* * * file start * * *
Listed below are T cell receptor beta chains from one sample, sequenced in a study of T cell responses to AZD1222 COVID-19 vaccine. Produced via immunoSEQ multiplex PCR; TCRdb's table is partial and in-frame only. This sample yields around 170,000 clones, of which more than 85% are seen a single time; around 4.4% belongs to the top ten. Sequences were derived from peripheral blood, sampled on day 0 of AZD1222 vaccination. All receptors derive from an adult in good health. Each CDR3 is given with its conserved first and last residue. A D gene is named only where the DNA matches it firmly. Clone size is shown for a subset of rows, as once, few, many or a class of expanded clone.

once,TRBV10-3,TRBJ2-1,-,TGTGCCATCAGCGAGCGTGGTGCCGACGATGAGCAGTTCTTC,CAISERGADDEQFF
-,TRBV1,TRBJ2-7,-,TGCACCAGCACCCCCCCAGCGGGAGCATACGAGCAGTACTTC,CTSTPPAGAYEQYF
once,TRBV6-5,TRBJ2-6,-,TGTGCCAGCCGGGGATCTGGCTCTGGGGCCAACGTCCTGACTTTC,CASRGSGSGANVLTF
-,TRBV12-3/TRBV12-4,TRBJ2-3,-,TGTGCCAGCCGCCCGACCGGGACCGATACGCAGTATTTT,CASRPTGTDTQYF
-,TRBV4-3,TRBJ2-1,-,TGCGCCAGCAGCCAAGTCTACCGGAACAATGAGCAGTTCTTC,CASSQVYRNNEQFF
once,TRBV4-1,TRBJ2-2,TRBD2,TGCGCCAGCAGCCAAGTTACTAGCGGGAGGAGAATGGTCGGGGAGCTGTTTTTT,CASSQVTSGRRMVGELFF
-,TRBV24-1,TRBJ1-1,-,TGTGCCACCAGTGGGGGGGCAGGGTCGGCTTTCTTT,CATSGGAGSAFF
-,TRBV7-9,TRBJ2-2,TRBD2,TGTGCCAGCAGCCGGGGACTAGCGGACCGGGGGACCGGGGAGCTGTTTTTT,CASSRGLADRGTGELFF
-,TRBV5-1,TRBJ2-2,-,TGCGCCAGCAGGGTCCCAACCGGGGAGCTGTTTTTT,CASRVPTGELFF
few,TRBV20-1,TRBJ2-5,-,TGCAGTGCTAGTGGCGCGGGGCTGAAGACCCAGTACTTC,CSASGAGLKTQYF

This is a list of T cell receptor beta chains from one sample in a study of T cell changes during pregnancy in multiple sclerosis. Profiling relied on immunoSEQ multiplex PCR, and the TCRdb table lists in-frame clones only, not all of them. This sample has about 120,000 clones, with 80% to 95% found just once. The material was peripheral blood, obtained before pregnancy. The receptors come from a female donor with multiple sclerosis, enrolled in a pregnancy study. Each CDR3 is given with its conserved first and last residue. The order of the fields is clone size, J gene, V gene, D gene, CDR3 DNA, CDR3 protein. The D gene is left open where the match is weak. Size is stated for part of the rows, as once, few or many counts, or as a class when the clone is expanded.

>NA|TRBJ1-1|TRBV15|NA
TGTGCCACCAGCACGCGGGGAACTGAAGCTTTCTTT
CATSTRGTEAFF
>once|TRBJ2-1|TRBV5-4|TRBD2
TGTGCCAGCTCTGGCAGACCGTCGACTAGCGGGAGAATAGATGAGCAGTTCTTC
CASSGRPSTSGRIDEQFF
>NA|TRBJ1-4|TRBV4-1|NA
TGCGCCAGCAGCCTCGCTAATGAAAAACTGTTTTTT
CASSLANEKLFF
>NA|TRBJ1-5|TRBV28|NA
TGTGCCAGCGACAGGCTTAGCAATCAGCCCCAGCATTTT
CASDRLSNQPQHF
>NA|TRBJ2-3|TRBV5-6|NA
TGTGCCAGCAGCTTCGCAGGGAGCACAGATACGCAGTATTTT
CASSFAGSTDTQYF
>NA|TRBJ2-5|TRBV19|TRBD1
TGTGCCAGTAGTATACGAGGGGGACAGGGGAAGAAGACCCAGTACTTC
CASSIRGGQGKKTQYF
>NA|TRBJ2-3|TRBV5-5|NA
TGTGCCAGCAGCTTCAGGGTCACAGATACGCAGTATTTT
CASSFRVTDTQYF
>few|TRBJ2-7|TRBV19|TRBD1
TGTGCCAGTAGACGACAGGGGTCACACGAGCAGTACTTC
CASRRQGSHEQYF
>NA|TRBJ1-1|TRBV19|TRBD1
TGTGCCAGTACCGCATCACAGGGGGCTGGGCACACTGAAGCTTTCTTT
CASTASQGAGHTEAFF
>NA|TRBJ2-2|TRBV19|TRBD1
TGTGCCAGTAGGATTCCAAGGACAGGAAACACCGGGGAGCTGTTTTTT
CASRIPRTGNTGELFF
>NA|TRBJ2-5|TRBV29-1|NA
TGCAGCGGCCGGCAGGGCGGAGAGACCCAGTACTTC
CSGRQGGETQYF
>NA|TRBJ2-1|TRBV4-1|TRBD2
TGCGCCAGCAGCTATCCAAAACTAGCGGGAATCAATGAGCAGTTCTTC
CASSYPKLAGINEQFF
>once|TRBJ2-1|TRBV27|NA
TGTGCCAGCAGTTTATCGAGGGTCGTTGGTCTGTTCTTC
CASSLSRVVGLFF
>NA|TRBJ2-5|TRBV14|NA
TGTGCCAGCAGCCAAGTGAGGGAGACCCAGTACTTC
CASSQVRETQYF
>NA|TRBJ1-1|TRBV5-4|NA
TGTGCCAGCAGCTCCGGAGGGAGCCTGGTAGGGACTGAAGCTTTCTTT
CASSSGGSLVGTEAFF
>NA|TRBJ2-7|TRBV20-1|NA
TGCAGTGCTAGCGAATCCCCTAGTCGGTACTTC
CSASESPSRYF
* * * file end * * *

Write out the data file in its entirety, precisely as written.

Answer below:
Listed below are T cell receptor beta chains from one sample, sequenced in a study of T cell responses to AZD1222 COVID-19 vaccine. Produced via immunoSEQ multiplex PCR; TCRdb's table is partial and in-frame only. This sample yields around 170,000 clones, of which more than 85% are seen a single time; around 4.4% belongs to the top ten. Sequences were derived from peripheral blood, sampled on day 0 of AZD1222 vaccination. All receptors derive from an adult in good health. Each CDR3 is given with its conserved first and last residue. A D gene is named only where the DNA matches it firmly. Clone size is shown for a subset of rows, as once, few, many or a class of expanded clone.

once,TRBV10-3,TRBJ2-1,-,TGTGCCATCAGCGAGCGTGGTGCCGACGATGAGCAGTTCTTC,CAISERGADDEQFF
-,TRBV1,TRBJ2-7,-,TGCACCAGCACCCCCCCAGCGGGAGCATACGAGCAGTACTTC,CTSTPPAGAYEQYF
once,TRBV6-5,TRBJ2-6,-,TGTGCCAGCCGGGGATCTGGCTCTGGGGCCAACGTCCTGACTTTC,CASRGSGSGANVLTF
-,TRBV12-3/TRBV12-4,TRBJ2-3,-,TGTGCCAGCCGCCCGACCGGGACCGATACGCAGTATTTT,CASRPTGTDTQYF
-,TRBV4-3,TRBJ2-1,-,TGCGCCAGCAGCCAAGTCTACCGGAACAATGAGCAGTTCTTC,CASSQVYRNNEQFF
once,TRBV4-1,TRBJ2-2,TRBD2,TGCGCCAGCAGCCAAGTTACTAGCGGGAGGAGAATGGTCGGGGAGCTGTTTTTT,CASSQVTSGRRMVGELFF
-,TRBV24-1,TRBJ1-1,-,TGTGCCACCAGTGGGGGGGCAGGGTCGGCTTTCTTT,CATSGGAGSAFF
-,TRBV7-9,TRBJ2-2,TRBD2,TGTGCCAGCAGCCGGGGACTAGCGGACCGGGGGACCGGGGAGCTGTTTTTT,CASSRGLADRGTGELFF
-,TRBV5-1,TRBJ2-2,-,TGCGCCAGCAGGGTCCCAACCGGGGAGCTGTTTTTT,CASRVPTGELFF
few,TRBV20-1,TRBJ2-5,-,TGCAGTGCTAGTGGCGCGGGGCTGAAGACCCAGTACTTC,CSASGAGLKTQYF

This is a list of T cell receptor beta chains from one sample in a study of T cell changes during pregnancy in multiple sclerosis. Profiling relied on immunoSEQ multiplex PCR, and the TCRdb table lists in-frame clones only, not all of them. This sample has about 120,000 clones, with 80% to 95% found just once. The material was peripheral blood, obtained before pregnancy. The receptors come from a female donor with multiple sclerosis, enrolled in a pregnancy study. Each CDR3 is given with its conserved first and last residue. The order of the fields is clone size, J gene, V gene, D gene, CDR3 DNA, CDR3 protein. The D gene is left open where the match is weak. Size is stated for part of the rows, as once, few or many counts, or as a class when the clone is expanded.

>NA|TRBJ1-1|TRBV15|NA
TGTGCCACCAGCACGCGGGGAACTGAAGCTTTCTTT
CATSTRGTEAFF
>once|TRBJ2-1|TRBV5-4|TRBD2
TGTGCCAGCTCTGGCAGACCGTCGACTAGCGGGAGAATAGATGAGCAGTTCTTC
CASSGRPSTSGRIDEQFF
>NA|TRBJ1-4|TRBV4-1|NA
TGCGCCAGCAGCCTCGCTAATGAAAAACTGTTTTTT
CASSLANEKLFF
>NA|TRBJ1-5|TRBV28|NA
TGTGCCAGCGACAGGCTTAGCAATCAGCCCCAGCATTTT
CASDRLSNQPQHF
>NA|TRBJ2-3|TRBV5-6|NA
TGTGCCAGCAGCTTCGCAGGGAGCACAGATACGCAGTATTTT
CASSFAGSTDTQYF
>NA|TRBJ2-5|TRBV19|TRBD1
TGTGCCAGTAGTATACGAGGGGGACAGGGGAAGAAGACCCAGTACTTC
CASSIRGGQGKKTQYF
>NA|TRBJ2-3|TRBV5-5|NA
TGTGCCAGCAGCTTCAGGGTCACAGATACGCAGTATTTT
CASSFRVTDTQYF
>few|TRBJ2-7|TRBV19|TRBD1
TGTGCCAGTAGACGACAGGGGTCACACGAGCAGTACTTC
CASRRQGSHEQYF
>NA|TRBJ1-1|TRBV19|TRBD1
TGTGCCAGTACCGCATCACAGGGGGCTGGGCACACTGAAGCTTTCTTT
CASTASQGAGHTEAFF
>NA|TRBJ2-2|TRBV19|TRBD1
TGTGCCAGTAGGATTCCAAGGACAGGAAACACCGGGGAGCTGTTTTTT
CASRIPRTGNTGELFF
>NA|TRBJ2-5|TRBV29-1|NA
TGCAGCGGCCGGCAGGGCGGAGAGACCCAGTACTTC
CSGRQGGETQYF
>NA|TRBJ2-1|TRBV4-1|TRBD2
TGCGCCAGCAGCTATCCAAAACTAGCGGGAATCAATGAGCAGTTCTTC
CASSYPKLAGINEQFF
>once|TRBJ2-1|TRBV27|NA
TGTGCCAGCAGTTTATCGAGGGTCGTTGGTCTGTTCTTC
CASSLSRVVGLFF
>NA|TRBJ2-5|TRBV14|NA
TGTGCCAGCAGCCAAGTGAGGGAGACCCAGTACTTC
CASSQVRETQYF
>NA|TRBJ1-1|TRBV5-4|NA
TGTGCCAGCAGCTCCGGAGGGAGCCTGGTAGGGACTGAAGCTTTCTTT
CASSSGGSLVGTEAFF
>NA|TRBJ2-7|TRBV20-1|NA
TGCAGTGCTAGCGAATCCCCTAGTCGGTACTTC
CSASESPSRYF